RS: Anything and everything we can do to support the local community. It’s more than terminology the community is what’s important. Instead of it being a selling point, it should be assumed that’s what we do. We're very active in reaching out to new farms, and we try to give a little to everybody. Farms call us all the time that have 50 pounds and we buy it all to pickle. We also try to take field trips as a staff, to see who is on the other side.
KS: What is the toughest thing you’ve done in your career?
RS: Opening this restaurant. I started here after it was six weeks old I inherited an open restaurant rather than opening it. It was hard to make it mine at first.
KS: What trends do you see emerging?
RS: I hope it’s independent good food and drink. There are a lot of corporate restaurant groups here. We are a little guy who likes to support the little guys.
KS: If you weren’t a chef, what would you be doing?
RS: Wood working. It’s kind of a hobby of mine.
A Thomasville Wedding
Daytime sporting shoots. Nighttime revelry. Great Southern food. Sounds about right for a weekend in Thomasville, Georgia. But add in a crowd of three hundred guests and a pair of “I dos,” and you’ve got the makings of a wedding that captures the South like no other.
Both actors who met in New York City, Megan Ferguson and Nico Evers-Swindell grew up on opposite ends of the globe—she in Florida and south Georgia, he in New Zealand-—and their wedding marked the first time all of their friends and most of their family would meet. Deciding on the location was the easy part—Boxhall, Megan’s parents’ plantation, would make an ideal backdrop for the ceremony and reception. The rest of it? That’s where things got interesting.
photo: Shawn Connell/Christian Oth Studio
With oversized blooms, the bride’s Monique Lhuillier dress was a natural and non-traditional choice for the garden wedding.
Megan’s first call was to Nan Myers, owner of the Thomasville design store Firefly, where Megan had worked as a teenager. Never mind that Myers had never planned a wedding. “I didn’t want a traditional wedding planner,” Megan says. “I wanted it to be personal. Having Nan was the perfect partnership.”
For ten months, the couple collaborated with Myers on every detail. To transform more than three hundred shotgun shells into place-card holders, for instance, Myers recruited her husband and a family friend and told them, “Just start shooting.” And instead of traditional parquet dance floors, she installed planks of painted and distressed plywood. “We were never limited by what a wedding should be,” Megan says. They enlisted Empire State South chefs Hugh Acheson and Ryan Smith to create the ultimate Southern menu—oysters on the half-shell, fried chicken, butterscotch pots de crème—and booked the Defibulators, a rocking country band in the vein of Holy Ghost Tent Revival, to play the reception.
photo: Shawn Connell/Christian Oth Studio
Ferguson flanked by her maids of honor (from left) Julia Sortwell, Barbara Bush, and Samantha Walsh
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photo: Shawn Connell/Christian Oth Studio
The Defibulators on stage
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photo: Shawn Connell/Christian Oth Studio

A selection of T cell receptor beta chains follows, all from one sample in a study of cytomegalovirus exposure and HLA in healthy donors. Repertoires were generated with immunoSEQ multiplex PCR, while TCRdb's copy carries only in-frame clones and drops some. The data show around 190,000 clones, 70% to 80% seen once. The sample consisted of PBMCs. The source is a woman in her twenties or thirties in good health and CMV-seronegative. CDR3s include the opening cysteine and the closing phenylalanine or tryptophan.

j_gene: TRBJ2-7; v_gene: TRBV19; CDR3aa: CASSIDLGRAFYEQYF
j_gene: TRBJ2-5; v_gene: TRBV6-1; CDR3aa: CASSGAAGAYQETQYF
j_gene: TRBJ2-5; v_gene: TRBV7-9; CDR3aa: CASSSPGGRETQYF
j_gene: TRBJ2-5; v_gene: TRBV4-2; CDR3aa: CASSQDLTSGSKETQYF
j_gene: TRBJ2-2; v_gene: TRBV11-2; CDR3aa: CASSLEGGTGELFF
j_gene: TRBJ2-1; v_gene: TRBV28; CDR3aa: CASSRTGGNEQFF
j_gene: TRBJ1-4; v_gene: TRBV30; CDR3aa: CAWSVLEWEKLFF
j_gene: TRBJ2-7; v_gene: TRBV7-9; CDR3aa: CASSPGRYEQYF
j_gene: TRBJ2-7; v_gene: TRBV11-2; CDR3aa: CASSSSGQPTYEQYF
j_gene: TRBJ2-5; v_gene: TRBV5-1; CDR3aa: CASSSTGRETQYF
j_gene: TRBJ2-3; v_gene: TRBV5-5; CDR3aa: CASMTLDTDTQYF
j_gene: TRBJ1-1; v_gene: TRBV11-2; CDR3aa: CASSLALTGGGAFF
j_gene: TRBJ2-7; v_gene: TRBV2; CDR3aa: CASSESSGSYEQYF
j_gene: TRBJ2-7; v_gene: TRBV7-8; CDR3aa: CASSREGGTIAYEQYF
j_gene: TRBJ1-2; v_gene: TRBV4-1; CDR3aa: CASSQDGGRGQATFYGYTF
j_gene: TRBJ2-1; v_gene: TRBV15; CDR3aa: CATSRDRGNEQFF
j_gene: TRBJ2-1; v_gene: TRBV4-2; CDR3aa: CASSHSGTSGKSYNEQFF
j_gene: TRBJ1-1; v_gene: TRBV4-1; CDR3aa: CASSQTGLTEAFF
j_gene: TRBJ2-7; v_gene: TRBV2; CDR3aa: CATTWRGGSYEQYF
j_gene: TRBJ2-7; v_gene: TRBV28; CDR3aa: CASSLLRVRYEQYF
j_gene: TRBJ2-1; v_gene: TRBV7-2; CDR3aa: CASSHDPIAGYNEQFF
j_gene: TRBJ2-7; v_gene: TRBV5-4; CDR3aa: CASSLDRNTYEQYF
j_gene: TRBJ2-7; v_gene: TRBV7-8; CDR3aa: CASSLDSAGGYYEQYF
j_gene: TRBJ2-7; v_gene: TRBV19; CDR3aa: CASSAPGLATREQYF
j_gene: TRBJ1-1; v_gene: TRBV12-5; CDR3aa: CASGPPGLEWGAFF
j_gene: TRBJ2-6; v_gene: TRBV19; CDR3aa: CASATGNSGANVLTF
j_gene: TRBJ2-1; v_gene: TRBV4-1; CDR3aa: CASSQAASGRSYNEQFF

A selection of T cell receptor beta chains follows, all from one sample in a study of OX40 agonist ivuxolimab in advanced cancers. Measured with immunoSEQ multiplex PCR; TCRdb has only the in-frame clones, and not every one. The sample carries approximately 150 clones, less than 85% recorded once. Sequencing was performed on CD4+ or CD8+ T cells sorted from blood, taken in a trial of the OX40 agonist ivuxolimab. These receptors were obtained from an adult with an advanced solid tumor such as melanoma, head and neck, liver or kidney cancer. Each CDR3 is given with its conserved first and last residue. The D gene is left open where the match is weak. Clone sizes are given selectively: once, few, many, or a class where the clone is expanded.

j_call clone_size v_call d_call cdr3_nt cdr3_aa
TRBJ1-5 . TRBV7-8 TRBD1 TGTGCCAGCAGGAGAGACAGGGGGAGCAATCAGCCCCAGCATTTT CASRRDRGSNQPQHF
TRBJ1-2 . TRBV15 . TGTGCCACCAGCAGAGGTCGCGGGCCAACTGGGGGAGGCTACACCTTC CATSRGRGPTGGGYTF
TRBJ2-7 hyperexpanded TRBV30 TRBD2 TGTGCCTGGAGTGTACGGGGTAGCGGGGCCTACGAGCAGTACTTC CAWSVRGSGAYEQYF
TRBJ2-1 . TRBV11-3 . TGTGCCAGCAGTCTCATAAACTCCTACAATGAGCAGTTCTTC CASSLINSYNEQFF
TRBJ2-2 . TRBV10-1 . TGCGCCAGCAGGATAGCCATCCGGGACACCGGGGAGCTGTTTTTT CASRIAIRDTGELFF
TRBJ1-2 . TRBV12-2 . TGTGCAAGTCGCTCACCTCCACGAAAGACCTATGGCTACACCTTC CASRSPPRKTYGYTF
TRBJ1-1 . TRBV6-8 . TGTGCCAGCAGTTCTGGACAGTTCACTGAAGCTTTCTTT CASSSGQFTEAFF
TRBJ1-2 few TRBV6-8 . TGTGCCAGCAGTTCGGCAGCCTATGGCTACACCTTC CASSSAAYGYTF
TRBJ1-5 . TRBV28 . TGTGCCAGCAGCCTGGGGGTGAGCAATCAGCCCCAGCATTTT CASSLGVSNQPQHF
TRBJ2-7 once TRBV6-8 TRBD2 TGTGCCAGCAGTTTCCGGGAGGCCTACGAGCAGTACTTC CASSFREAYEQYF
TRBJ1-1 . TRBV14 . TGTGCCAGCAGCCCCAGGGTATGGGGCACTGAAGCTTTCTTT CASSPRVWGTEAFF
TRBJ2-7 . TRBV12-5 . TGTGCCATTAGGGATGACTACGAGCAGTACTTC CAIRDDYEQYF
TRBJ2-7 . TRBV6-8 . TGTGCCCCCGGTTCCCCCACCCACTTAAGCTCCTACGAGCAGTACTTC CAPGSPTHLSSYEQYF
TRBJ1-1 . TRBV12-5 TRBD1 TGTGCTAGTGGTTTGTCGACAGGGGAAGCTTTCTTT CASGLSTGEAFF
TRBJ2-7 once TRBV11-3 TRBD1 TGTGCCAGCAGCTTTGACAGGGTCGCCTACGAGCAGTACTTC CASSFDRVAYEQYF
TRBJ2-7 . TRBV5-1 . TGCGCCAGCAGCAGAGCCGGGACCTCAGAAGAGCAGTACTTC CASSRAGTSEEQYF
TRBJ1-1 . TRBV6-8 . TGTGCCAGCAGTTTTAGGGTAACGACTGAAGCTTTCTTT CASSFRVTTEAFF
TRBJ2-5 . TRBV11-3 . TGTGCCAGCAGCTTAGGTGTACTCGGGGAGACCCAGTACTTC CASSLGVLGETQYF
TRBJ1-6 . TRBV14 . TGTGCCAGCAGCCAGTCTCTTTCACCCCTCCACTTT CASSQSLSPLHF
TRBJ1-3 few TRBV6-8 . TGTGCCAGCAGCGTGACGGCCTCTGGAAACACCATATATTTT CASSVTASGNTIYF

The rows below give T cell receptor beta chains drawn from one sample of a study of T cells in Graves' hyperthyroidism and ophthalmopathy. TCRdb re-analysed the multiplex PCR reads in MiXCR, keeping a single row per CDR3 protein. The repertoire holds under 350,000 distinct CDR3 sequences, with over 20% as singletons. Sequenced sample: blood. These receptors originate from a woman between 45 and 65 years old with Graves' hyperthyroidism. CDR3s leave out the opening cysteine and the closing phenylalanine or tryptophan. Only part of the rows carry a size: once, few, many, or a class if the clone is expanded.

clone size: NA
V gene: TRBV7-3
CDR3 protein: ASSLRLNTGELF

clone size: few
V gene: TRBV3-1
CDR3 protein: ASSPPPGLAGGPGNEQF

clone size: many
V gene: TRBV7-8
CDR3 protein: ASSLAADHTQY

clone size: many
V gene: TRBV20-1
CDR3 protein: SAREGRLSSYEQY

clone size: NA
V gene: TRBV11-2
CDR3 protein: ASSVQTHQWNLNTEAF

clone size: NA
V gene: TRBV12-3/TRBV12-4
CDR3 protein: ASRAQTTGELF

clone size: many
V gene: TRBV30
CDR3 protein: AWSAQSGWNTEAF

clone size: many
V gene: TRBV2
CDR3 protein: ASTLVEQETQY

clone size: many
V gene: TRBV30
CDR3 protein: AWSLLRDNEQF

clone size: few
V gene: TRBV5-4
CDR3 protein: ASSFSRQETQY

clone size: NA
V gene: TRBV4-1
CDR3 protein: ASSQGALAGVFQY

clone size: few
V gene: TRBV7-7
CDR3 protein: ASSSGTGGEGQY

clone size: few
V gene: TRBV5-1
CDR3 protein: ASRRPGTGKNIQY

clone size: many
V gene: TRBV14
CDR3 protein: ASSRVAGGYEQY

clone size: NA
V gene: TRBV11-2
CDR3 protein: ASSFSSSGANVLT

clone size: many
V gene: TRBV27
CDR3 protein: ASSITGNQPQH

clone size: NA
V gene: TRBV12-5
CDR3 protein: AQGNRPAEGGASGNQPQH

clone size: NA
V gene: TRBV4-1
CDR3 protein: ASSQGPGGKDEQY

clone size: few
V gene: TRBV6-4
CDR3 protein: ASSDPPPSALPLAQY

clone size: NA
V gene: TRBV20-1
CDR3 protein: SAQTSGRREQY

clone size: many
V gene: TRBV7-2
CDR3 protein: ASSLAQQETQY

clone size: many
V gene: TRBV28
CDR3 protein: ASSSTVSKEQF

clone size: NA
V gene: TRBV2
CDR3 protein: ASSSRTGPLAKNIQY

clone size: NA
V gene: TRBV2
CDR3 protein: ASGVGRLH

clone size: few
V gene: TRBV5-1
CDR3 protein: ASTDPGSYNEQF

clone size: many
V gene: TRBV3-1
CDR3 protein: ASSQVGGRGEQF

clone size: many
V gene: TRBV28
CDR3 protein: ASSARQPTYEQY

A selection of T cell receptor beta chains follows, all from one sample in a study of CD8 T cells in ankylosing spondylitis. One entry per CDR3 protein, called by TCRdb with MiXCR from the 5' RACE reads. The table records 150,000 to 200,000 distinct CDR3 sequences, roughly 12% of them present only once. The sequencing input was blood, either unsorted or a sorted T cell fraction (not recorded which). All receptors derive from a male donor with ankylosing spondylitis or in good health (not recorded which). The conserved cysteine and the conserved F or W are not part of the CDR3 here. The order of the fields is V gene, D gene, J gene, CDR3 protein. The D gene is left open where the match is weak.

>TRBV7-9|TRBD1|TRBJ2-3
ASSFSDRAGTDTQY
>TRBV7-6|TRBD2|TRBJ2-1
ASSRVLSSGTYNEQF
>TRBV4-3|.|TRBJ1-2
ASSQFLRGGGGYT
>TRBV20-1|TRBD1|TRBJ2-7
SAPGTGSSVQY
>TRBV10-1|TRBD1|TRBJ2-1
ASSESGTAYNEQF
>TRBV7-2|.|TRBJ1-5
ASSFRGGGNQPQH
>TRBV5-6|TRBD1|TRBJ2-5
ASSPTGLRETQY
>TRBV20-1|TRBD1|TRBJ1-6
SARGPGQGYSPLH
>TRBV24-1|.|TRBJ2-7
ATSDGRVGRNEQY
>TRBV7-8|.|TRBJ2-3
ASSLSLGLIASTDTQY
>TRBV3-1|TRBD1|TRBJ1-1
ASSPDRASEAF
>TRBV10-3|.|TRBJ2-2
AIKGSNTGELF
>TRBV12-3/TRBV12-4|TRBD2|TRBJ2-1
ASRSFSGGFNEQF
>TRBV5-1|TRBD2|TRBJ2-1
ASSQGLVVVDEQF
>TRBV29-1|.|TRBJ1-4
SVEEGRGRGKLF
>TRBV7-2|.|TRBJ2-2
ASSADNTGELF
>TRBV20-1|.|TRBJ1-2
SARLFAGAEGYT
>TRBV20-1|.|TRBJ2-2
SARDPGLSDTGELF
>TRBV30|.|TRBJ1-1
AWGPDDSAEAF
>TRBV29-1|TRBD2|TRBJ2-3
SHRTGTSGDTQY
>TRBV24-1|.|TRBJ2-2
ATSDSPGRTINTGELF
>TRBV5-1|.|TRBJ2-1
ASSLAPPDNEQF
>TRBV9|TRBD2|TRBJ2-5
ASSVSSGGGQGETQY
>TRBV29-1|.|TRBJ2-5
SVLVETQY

A special greeting to guests
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photo: Shawn Connell/Christian Oth Studio
Raising a glass at the family-style dinner
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photo: Shawn Connell/Christian Oth Studio
Spent shotgun shells doubled as place-card holders
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photo: Shawn Connell/Christian Oth Studio
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photo: Shawn Connell/Christian Oth Studio
Hurricane lanterns and twinkling lights lit the way
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But since so many guests had traveled so far, the real trick was making everyone feel at home. The couple arranged a series of pre-wedding gatherings—skeet shooting lessons at Myrtlewood Plantation, a rousing pig pickin’ at Haile’s Warehouse (an old Coca-Cola bottling facility), and cocktails under the stars at Millpond Plantation. From the moment guests arrived at the welcome dinner on Thursday until the last Bloody Mary was poured at Sunday’s farewell brunch, the party never stopped. The mood was so relaxed by Saturday afternoon, when guests gathered on the lawn at Boxhall, that hardly anyone noticed when the bridal party arrived late to the ceremony. In fact, Megan’s dress had ripped at the last minute. Former first daughter Barbara Bush, one of three maids of honor, came to the rescue, repairing the damage with a needle and dental floss. Forty-five minutes and a steadying glass of champagne later, the couple exchanged vows and joined their guests for one last night of revelry before retreating to their honeymoon cottage, a one-hundred-year-old cabin the Fergusons restored and relocated to the property as a wedding gift.
“Not many weddings go from the Haka, a traditional Maori greeting dance, straight into bluegrass,” says groomsman Harry Smail. “It was a true merging of two tribes.” And as it turned out, the tribes found they had a whole lot in common. “New Zealanders love to talk, and they found the perfect match in Southerners,” Megan says. “I don’t think there was a moment of silence all weekend.”